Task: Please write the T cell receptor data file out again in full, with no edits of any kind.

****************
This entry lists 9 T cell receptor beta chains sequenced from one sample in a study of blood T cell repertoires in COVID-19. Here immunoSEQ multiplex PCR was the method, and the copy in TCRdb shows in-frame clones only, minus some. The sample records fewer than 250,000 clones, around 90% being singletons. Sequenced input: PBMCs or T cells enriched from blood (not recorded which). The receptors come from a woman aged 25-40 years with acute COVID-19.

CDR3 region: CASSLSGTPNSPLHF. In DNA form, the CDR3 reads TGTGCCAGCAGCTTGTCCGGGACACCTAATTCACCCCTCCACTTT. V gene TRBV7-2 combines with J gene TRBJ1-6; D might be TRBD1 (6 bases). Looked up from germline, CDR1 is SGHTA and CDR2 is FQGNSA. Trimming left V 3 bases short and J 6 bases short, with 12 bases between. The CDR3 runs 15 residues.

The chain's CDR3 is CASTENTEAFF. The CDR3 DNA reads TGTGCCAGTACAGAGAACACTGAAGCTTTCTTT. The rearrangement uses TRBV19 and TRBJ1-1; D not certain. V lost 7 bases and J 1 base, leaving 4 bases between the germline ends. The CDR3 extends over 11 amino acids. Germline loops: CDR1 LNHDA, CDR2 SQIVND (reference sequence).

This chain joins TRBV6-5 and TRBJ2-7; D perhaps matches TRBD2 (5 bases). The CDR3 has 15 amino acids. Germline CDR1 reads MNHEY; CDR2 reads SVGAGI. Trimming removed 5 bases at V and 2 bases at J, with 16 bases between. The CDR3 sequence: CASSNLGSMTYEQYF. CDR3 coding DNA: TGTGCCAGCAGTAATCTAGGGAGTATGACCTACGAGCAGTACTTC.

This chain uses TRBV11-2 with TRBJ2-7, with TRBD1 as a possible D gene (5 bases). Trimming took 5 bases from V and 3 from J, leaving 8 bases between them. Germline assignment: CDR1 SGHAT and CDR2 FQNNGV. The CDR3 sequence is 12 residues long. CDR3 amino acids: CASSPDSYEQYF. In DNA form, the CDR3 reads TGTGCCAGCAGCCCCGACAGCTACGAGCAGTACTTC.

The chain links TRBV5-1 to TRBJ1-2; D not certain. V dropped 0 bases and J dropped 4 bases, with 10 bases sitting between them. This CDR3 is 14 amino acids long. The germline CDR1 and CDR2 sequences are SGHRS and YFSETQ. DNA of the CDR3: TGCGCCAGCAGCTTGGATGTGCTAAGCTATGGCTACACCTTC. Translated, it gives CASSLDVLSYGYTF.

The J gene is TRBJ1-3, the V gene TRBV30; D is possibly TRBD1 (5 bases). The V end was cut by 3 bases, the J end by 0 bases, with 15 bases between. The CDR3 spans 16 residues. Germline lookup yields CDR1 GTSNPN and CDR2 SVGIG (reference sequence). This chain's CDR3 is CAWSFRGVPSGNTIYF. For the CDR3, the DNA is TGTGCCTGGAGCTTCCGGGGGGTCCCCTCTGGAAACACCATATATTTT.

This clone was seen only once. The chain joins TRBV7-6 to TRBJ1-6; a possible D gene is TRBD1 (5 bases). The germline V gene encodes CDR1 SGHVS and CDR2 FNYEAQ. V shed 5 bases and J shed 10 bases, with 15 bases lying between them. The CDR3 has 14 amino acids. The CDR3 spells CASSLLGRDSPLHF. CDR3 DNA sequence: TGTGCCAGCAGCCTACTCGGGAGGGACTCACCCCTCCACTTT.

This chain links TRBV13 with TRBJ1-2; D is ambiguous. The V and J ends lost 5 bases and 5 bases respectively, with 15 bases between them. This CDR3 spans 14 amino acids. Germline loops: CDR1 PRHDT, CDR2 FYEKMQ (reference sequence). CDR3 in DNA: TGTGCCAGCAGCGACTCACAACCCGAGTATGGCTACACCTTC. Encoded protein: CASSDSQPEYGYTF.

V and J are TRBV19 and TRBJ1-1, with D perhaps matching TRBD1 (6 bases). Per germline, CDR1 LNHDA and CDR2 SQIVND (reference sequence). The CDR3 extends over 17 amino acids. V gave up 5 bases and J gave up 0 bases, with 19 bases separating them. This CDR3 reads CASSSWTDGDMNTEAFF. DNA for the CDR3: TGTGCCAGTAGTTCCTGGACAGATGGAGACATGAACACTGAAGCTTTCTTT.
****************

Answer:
This entry lists 9 T cell receptor beta chains sequenced from one sample in a study of blood T cell repertoires in COVID-19. Here immunoSEQ multiplex PCR was the method, and the copy in TCRdb shows in-frame clones only, minus some. The sample records fewer than 250,000 clones, around 90% being singletons. Sequenced input: PBMCs or T cells enriched from blood (not recorded which). The receptors come from a woman aged 25-40 years with acute COVID-19.

CDR3 region: CASSLSGTPNSPLHF. In DNA form, the CDR3 reads TGTGCCAGCAGCTTGTCCGGGACACCTAATTCACCCCTCCACTTT. V gene TRBV7-2 combines with J gene TRBJ1-6; D might be TRBD1 (6 bases). Looked up from germline, CDR1 is SGHTA and CDR2 is FQGNSA. Trimming left V 3 bases short and J 6 bases short, with 12 bases between. The CDR3 runs 15 residues.

The chain's CDR3 is CASTENTEAFF. The CDR3 DNA reads TGTGCCAGTACAGAGAACACTGAAGCTTTCTTT. The rearrangement uses TRBV19 and TRBJ1-1; D not certain. V lost 7 bases and J 1 base, leaving 4 bases between the germline ends. The CDR3 extends over 11 amino acids. Germline loops: CDR1 LNHDA, CDR2 SQIVND (reference sequence).

This chain joins TRBV6-5 and TRBJ2-7; D perhaps matches TRBD2 (5 bases). The CDR3 has 15 amino acids. Germline CDR1 reads MNHEY; CDR2 reads SVGAGI. Trimming removed 5 bases at V and 2 bases at J, with 16 bases between. The CDR3 sequence: CASSNLGSMTYEQYF. CDR3 coding DNA: TGTGCCAGCAGTAATCTAGGGAGTATGACCTACGAGCAGTACTTC.

This chain uses TRBV11-2 with TRBJ2-7, with TRBD1 as a possible D gene (5 bases). Trimming took 5 bases from V and 3 from J, leaving 8 bases between them. Germline assignment: CDR1 SGHAT and CDR2 FQNNGV. The CDR3 sequence is 12 residues long. CDR3 amino acids: CASSPDSYEQYF. In DNA form, the CDR3 reads TGTGCCAGCAGCCCCGACAGCTACGAGCAGTACTTC.

The chain links TRBV5-1 to TRBJ1-2; D not certain. V dropped 0 bases and J dropped 4 bases, with 10 bases sitting between them. This CDR3 is 14 amino acids long. The germline CDR1 and CDR2 sequences are SGHRS and YFSETQ. DNA of the CDR3: TGCGCCAGCAGCTTGGATGTGCTAAGCTATGGCTACACCTTC. Translated, it gives CASSLDVLSYGYTF.

The J gene is TRBJ1-3, the V gene TRBV30; D is possibly TRBD1 (5 bases). The V end was cut by 3 bases, the J end by 0 bases, with 15 bases between. The CDR3 spans 16 residues. Germline lookup yields CDR1 GTSNPN and CDR2 SVGIG (reference sequence). This chain's CDR3 is CAWSFRGVPSGNTIYF. For the CDR3, the DNA is TGTGCCTGGAGCTTCCGGGGGGTCCCCTCTGGAAACACCATATATTTT.

This clone was seen only once. The chain joins TRBV7-6 to TRBJ1-6; a possible D gene is TRBD1 (5 bases). The germline V gene encodes CDR1 SGHVS and CDR2 FNYEAQ. V shed 5 bases and J shed 10 bases, with 15 bases lying between them. The CDR3 has 14 amino acids. The CDR3 spells CASSLLGRDSPLHF. CDR3 DNA sequence: TGTGCCAGCAGCCTACTCGGGAGGGACTCACCCCTCCACTTT.

This chain links TRBV13 with TRBJ1-2; D is ambiguous. The V and J ends lost 5 bases and 5 bases respectively, with 15 bases between them. This CDR3 spans 14 amino acids. Germline loops: CDR1 PRHDT, CDR2 FYEKMQ (reference sequence). CDR3 in DNA: TGTGCCAGCAGCGACTCACAACCCGAGTATGGCTACACCTTC. Encoded protein: CASSDSQPEYGYTF.

V and J are TRBV19 and TRBJ1-1, with D perhaps matching TRBD1 (6 bases). Per germline, CDR1 LNHDA and CDR2 SQIVND (reference sequence). The CDR3 extends over 17 amino acids. V gave up 5 bases and J gave up 0 bases, with 19 bases separating them. This CDR3 reads CASSSWTDGDMNTEAFF. DNA for the CDR3: TGTGCCAGTAGTTCCTGGACAGATGGAGACATGAACACTGAAGCTTTCTTT.